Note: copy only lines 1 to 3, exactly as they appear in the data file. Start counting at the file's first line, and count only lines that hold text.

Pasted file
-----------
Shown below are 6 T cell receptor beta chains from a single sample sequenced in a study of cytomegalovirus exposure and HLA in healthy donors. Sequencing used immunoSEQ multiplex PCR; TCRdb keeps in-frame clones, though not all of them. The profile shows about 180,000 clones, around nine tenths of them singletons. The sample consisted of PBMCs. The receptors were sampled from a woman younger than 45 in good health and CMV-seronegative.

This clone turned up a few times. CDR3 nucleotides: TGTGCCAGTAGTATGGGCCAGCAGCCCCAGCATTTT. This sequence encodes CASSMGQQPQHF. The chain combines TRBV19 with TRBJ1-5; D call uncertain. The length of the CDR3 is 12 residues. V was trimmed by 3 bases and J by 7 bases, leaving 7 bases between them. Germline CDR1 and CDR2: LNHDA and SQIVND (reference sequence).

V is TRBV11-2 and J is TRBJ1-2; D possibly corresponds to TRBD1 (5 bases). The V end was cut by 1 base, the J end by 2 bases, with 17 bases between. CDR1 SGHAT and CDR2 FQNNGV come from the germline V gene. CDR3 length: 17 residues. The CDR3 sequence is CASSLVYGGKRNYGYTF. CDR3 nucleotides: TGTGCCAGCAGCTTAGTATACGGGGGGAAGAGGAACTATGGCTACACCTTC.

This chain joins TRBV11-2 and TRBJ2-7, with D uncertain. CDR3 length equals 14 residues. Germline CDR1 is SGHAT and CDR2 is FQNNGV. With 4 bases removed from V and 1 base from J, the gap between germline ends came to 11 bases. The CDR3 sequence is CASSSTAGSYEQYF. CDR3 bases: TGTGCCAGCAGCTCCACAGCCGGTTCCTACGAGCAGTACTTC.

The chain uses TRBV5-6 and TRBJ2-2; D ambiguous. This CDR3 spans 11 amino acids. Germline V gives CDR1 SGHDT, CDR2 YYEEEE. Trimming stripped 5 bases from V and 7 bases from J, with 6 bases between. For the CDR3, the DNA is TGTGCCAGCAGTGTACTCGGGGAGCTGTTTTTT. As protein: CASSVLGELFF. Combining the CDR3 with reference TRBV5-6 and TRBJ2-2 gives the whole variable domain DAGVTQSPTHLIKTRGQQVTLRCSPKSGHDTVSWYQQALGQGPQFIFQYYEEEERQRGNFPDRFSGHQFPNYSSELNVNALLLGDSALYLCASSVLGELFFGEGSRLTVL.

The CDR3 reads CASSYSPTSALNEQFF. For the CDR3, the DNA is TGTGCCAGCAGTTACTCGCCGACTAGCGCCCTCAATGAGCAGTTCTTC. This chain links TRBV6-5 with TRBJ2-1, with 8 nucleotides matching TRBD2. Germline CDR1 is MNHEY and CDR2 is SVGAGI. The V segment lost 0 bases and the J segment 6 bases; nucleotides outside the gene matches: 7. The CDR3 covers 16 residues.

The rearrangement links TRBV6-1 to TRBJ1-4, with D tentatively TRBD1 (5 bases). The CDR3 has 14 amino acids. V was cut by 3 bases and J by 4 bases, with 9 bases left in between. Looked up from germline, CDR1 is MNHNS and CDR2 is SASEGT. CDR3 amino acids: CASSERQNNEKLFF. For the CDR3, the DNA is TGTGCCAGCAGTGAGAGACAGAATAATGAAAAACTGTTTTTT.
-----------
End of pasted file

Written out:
Shown below are 6 T cell receptor beta chains from a single sample sequenced in a study of cytomegalovirus exposure and HLA in healthy donors. Sequencing used immunoSEQ multiplex PCR; TCRdb keeps in-frame clones, though not all of them. The profile shows about 180,000 clones, around nine tenths of them singletons. The sample consisted of PBMCs. The receptors were sampled from a woman younger than 45 in good health and CMV-seronegative.

This clone turned up a few times. CDR3 nucleotides: TGTGCCAGTAGTATGGGCCAGCAGCCCCAGCATTTT. This sequence encodes CASSMGQQPQHF. The chain combines TRBV19 with TRBJ1-5; D call uncertain. The length of the CDR3 is 12 residues. V was trimmed by 3 bases and J by 7 bases, leaving 7 bases between them. Germline CDR1 and CDR2: LNHDA and SQIVND (reference sequence).

V is TRBV11-2 and J is TRBJ1-2; D possibly corresponds to TRBD1 (5 bases). The V end was cut by 1 base, the J end by 2 bases, with 17 bases between. CDR1 SGHAT and CDR2 FQNNGV come from the germline V gene. CDR3 length: 17 residues. The CDR3 sequence is CASSLVYGGKRNYGYTF. CDR3 nucleotides: TGTGCCAGCAGCTTAGTATACGGGGGGAAGAGGAACTATGGCTACACCTTC.